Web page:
The fig has died, I am afraid. I don’t usually get too sentimental or even upset by the death of a plant, even an old large one, because the space it opens up is a space for something new. But this fig tree is Noah’s special place to go when he is sad, or happy, or just needing time alone, his “happy place,” as he calls it. The winter was too much for it.
It may spring from its roots, I suppose, but it will be years before new shoots are sturdy enough to climb on, and by then Noah will be beyond tree climbing. How can that happen, that a boy’s tree climbing years are so fleeting? You cannot grow a tree for a child to climb, you must have one ready for him, or maybe plant one for your grandchild.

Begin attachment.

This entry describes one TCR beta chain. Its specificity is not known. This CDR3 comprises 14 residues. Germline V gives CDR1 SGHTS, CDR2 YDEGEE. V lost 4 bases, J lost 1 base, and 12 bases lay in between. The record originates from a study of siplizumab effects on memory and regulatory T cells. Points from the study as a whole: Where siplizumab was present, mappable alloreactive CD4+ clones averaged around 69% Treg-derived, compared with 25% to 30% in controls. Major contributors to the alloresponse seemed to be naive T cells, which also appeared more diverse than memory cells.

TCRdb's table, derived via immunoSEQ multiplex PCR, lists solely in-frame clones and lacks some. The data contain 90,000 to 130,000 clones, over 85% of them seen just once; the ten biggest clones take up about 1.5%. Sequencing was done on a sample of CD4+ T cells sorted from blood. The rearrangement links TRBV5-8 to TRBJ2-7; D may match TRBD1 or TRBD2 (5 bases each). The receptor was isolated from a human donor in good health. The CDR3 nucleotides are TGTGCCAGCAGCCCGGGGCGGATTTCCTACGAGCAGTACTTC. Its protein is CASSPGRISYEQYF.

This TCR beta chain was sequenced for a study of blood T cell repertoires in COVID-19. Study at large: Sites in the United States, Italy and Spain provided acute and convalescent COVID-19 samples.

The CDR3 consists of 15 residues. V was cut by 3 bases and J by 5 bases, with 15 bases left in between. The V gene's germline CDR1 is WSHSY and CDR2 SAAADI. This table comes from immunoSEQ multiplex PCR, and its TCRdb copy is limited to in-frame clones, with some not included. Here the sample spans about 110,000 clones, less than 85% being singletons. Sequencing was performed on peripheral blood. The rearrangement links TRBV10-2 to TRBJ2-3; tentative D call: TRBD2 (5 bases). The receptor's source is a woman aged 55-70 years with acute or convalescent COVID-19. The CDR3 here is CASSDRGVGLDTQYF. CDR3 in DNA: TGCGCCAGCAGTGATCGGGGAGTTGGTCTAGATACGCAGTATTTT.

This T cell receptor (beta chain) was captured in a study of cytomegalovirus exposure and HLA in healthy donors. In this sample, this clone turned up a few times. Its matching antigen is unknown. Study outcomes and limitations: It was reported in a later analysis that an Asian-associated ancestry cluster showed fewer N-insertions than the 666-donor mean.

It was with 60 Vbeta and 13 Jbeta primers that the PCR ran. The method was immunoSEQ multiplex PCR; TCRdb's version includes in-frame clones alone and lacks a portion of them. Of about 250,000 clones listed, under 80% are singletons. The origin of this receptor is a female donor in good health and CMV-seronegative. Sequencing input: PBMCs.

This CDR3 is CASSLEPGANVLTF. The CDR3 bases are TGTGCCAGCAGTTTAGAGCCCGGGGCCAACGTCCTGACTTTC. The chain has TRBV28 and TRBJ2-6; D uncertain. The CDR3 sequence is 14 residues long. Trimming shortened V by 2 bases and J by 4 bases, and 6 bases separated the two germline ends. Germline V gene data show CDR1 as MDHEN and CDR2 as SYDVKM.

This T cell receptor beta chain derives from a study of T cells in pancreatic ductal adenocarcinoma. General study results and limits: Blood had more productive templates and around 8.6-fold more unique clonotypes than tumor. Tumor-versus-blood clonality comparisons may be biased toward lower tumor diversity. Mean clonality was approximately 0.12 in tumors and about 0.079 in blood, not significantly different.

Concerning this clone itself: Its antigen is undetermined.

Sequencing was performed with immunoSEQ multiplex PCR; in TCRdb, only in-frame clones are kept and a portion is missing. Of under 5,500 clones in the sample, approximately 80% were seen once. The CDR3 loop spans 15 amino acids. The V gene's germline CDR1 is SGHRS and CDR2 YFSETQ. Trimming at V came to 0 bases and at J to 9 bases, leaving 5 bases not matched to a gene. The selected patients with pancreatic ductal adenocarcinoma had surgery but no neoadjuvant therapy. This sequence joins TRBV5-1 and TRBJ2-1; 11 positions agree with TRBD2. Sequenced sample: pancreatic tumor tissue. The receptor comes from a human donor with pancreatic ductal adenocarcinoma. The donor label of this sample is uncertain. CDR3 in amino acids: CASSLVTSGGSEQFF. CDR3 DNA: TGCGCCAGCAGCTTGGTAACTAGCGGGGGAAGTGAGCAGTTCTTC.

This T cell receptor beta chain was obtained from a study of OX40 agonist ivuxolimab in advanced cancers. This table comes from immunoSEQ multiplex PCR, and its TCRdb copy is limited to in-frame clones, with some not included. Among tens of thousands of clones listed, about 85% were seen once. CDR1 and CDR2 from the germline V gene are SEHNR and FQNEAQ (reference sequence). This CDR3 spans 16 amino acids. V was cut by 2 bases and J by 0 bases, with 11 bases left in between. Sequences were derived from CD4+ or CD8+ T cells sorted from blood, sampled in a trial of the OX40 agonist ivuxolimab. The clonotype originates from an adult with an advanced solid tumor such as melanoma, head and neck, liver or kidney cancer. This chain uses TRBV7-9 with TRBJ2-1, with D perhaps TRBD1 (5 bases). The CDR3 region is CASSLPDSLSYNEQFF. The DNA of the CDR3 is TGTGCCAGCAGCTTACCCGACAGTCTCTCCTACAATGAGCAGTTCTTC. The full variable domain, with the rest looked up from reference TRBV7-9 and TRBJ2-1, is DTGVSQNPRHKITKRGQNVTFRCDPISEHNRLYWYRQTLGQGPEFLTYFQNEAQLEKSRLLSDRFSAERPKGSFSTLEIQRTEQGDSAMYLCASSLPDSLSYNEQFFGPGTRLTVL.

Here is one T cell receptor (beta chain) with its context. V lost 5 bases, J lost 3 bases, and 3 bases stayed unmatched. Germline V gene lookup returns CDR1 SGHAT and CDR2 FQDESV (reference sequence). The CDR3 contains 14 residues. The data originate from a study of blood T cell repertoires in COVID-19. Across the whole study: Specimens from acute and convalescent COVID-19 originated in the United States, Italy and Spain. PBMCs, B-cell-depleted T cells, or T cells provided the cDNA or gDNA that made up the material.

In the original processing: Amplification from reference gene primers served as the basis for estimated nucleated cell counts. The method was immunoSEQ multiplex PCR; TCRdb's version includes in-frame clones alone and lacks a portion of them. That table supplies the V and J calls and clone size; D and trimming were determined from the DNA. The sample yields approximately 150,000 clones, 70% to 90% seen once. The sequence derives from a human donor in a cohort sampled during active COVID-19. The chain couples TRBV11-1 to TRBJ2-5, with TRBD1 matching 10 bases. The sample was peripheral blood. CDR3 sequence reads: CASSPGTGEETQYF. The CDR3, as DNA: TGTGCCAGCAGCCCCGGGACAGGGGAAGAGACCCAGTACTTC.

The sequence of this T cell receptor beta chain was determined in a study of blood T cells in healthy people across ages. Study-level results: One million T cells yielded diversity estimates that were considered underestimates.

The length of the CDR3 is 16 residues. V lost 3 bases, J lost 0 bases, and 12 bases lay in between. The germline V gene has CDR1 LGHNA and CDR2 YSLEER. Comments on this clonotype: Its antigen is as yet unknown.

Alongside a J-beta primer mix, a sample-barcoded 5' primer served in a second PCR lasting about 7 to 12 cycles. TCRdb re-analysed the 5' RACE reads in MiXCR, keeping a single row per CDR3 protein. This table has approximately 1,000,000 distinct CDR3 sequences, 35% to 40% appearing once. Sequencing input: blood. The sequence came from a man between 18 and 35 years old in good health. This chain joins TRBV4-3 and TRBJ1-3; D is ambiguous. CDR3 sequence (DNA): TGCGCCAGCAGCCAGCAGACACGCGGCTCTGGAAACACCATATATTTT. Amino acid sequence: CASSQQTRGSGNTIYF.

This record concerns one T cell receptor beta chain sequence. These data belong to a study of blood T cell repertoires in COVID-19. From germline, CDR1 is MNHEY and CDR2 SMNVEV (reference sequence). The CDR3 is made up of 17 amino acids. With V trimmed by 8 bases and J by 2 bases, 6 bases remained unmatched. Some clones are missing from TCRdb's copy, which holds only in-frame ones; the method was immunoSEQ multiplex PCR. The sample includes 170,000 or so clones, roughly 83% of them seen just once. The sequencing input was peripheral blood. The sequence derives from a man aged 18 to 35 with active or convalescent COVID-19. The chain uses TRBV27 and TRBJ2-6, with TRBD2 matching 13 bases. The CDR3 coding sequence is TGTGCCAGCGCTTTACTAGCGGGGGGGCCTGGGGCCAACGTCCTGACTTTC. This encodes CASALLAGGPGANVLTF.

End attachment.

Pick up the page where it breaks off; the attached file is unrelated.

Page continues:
I remember the last figs we ate off that tree. Betsy came over with her family, and we picked the figs for her to take home. And now they both are gone, the friend and the fig, done in by a winter that was far too cold.